You're speaking strictly of potential; a current reality as of yet establishing practical consideration within the entirety of our system of rights. Rationally speaking, "potential life" (in regard to establishing right) only speaks from potentiality...such may reasonably confer the basic potentiality for the application of its associated right.


So I don't attempt to answer on the point of whether the act of conception establishes right or whether it's breath, or brainwaves, or heartbeat, or the ability to exist independent of the mother, etc. None of those positions self-evidently establish right. My catch-all is necessitated by the potential for the right in each moment beginning with conception and the understanding that we have no right to abrogate that right wherever it exists absent fairly grotesque violations of the compact that are impossible for the unborn to have accomplished, excepting the mother also has a right to her life and to defend it against a direct threat posed by the unborn's presence under certain and rare circumstance.

We cannot abrogate a right as of yet established nor establish such right as precursor and premise to the contention itself. Thus, in the spirit of thorough examination and rational discourse we must "attempt" to answer those points noted above.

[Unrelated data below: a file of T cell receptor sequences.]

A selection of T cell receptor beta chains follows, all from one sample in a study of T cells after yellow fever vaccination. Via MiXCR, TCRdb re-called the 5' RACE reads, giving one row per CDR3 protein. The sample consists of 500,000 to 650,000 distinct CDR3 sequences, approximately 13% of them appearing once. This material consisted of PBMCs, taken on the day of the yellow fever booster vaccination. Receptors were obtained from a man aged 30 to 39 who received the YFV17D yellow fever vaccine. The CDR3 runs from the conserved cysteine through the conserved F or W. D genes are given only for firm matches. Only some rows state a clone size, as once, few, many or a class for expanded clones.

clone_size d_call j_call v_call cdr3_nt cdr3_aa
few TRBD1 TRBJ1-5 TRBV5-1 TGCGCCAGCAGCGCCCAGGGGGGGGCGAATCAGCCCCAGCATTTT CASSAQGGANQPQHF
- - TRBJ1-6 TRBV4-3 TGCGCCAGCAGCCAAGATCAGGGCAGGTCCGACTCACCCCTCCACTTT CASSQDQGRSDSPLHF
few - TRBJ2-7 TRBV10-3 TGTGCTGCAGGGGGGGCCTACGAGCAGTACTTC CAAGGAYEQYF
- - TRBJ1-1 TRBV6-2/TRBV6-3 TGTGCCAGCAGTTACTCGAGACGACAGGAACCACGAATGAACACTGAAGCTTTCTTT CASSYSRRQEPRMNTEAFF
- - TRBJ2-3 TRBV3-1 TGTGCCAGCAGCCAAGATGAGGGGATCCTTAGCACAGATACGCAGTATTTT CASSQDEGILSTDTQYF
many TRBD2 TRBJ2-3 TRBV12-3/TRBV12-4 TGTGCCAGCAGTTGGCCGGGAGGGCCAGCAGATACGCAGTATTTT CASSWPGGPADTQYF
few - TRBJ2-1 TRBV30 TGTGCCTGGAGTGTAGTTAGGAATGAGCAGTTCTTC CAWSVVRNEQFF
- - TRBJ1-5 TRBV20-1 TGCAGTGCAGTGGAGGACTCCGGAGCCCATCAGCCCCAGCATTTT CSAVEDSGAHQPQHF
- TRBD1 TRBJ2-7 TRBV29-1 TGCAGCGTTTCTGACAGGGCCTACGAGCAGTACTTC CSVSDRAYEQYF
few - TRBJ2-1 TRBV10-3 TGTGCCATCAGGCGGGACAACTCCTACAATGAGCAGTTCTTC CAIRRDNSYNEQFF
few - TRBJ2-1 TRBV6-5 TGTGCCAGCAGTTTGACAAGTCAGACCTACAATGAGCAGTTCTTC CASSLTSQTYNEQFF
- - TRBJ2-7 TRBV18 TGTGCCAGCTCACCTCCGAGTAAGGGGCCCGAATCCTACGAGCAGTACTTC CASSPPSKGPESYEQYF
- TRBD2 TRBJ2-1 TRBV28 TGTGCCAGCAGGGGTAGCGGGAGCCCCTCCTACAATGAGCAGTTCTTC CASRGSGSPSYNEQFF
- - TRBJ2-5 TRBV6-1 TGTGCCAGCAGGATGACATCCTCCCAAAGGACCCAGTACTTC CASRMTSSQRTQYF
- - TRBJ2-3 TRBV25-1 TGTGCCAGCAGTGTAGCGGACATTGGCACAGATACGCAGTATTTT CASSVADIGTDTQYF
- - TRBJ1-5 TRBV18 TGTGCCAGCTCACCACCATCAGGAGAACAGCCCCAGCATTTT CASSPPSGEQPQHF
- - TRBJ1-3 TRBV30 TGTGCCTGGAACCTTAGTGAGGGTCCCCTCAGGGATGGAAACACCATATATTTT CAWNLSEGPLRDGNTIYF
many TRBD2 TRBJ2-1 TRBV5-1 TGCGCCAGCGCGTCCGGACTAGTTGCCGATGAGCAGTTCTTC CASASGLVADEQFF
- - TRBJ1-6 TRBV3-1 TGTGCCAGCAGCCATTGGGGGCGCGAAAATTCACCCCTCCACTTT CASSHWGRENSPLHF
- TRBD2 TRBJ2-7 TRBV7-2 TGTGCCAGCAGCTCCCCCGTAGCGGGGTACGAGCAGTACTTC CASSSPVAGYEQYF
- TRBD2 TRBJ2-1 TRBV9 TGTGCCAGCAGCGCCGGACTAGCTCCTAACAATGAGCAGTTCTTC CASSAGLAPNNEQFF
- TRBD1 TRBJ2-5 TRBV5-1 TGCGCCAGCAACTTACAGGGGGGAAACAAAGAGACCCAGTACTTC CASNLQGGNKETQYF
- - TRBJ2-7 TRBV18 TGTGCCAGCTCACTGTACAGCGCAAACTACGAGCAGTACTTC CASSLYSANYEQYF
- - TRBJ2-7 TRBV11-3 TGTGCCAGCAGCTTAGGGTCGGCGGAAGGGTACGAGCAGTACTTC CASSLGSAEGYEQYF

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Town Heretic

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You're speaking strictly of potential;
Of two sorts in one sense. But the potential that matters exists at every point along that line of being. The potential that right is present and that we then have no right to abrogate it.

We cannot abrogate a right as of yet established
We cannot abrogate a right that is as likely present as not. That's the rub and problem for anyone who desires to allow the taking of that life.
 

quip

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We cannot abrogate a right that is as likely present as not. That's the rub and problem for anyone who desires to allow the taking of that life.

That works either direction.


You truncated a critical point: